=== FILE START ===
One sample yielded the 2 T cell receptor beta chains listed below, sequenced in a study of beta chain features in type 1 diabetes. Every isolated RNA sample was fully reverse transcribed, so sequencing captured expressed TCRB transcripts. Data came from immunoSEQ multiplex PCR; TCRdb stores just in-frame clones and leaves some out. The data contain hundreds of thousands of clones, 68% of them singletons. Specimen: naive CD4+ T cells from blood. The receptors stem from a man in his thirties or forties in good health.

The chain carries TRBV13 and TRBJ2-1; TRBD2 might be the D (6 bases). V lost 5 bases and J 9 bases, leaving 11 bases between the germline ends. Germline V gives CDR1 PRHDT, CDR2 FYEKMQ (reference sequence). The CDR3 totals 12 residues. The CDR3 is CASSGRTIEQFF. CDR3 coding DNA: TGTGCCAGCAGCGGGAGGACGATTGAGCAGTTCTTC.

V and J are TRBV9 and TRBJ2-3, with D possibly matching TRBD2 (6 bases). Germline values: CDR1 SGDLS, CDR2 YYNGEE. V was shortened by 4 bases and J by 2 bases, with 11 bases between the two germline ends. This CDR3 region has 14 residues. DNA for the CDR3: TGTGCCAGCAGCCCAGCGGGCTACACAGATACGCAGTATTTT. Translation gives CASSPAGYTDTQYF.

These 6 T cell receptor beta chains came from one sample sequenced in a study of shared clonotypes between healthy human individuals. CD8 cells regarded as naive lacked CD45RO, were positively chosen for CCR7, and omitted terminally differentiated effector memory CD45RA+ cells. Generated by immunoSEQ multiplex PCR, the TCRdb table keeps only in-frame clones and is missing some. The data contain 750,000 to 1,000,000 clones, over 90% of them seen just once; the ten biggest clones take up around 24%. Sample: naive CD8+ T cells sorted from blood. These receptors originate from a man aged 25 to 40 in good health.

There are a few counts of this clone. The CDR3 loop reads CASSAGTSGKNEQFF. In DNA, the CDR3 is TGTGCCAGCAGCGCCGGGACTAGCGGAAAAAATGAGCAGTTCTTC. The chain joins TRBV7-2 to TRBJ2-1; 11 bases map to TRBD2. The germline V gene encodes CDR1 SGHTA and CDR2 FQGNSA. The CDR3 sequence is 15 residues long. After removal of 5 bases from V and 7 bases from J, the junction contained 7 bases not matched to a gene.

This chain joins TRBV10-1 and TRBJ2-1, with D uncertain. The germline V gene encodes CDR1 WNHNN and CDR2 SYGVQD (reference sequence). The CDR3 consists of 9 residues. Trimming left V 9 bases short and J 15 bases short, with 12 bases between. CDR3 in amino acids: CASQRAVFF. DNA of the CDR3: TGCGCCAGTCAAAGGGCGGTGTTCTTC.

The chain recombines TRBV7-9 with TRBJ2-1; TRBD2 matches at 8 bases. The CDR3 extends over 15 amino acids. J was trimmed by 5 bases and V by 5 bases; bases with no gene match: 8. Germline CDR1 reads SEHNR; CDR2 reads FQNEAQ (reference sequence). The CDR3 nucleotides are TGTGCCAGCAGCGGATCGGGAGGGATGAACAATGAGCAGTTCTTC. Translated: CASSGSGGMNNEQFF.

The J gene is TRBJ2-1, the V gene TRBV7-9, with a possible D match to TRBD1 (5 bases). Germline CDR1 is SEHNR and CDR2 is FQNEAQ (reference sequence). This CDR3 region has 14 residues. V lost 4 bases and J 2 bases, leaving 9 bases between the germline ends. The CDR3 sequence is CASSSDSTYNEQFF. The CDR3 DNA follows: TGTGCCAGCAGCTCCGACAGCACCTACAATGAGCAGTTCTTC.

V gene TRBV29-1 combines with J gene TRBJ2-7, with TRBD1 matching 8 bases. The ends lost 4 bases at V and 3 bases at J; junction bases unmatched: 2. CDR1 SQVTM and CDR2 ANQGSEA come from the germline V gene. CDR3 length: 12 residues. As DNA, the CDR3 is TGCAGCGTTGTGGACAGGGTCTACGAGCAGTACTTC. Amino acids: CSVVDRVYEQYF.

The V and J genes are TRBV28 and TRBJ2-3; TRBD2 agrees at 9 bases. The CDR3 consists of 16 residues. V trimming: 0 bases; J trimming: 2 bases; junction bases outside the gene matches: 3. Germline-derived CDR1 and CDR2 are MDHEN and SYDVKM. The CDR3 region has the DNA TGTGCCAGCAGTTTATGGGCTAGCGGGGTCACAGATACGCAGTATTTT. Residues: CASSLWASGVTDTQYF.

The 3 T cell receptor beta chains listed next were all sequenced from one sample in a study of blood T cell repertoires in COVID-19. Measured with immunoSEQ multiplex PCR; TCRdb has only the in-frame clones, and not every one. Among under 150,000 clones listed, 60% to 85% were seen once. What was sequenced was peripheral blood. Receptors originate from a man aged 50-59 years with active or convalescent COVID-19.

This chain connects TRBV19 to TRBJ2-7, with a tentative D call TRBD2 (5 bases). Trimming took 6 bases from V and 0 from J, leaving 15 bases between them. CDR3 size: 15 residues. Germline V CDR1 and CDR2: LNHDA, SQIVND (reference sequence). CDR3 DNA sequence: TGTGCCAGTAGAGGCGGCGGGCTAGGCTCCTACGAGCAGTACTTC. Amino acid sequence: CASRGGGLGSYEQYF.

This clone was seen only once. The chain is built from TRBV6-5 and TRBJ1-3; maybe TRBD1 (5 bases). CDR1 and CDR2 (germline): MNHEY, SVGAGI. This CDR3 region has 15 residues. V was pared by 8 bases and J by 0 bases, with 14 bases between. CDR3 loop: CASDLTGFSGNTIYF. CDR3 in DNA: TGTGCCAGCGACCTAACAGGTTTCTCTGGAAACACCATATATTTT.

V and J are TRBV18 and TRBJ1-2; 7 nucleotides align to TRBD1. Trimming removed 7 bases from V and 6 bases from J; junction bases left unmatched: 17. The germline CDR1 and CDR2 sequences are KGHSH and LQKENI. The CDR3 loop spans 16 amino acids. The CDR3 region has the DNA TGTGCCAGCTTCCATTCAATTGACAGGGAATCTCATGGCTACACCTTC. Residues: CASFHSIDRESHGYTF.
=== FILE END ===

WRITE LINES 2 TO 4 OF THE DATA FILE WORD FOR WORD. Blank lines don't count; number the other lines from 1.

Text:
The chain carries TRBV13 and TRBJ2-1; TRBD2 might be the D (6 bases). V lost 5 bases and J 9 bases, leaving 11 bases between the germline ends. Germline V gives CDR1 PRHDT, CDR2 FYEKMQ (reference sequence). The CDR3 totals 12 residues. The CDR3 is CASSGRTIEQFF. CDR3 coding DNA: TGTGCCAGCAGCGGGAGGACGATTGAGCAGTTCTTC.

V and J are TRBV9 and TRBJ2-3, with D possibly matching TRBD2 (6 bases). Germline values: CDR1 SGDLS, CDR2 YYNGEE. V was shortened by 4 bases and J by 2 bases, with 11 bases between the two germline ends. This CDR3 region has 14 residues. DNA for the CDR3: TGTGCCAGCAGCCCAGCGGGCTACACAGATACGCAGTATTTT. Translation gives CASSPAGYTDTQYF.

These 6 T cell receptor beta chains came from one sample sequenced in a study of shared clonotypes between healthy human individuals. CD8 cells regarded as naive lacked CD45RO, were positively chosen for CCR7, and omitted terminally differentiated effector memory CD45RA+ cells. Generated by immunoSEQ multiplex PCR, the TCRdb table keeps only in-frame clones and is missing some. The data contain 750,000 to 1,000,000 clones, over 90% of them seen just once; the ten biggest clones take up around 24%. Sample: naive CD8+ T cells sorted from blood. These receptors originate from a man aged 25 to 40 in good health.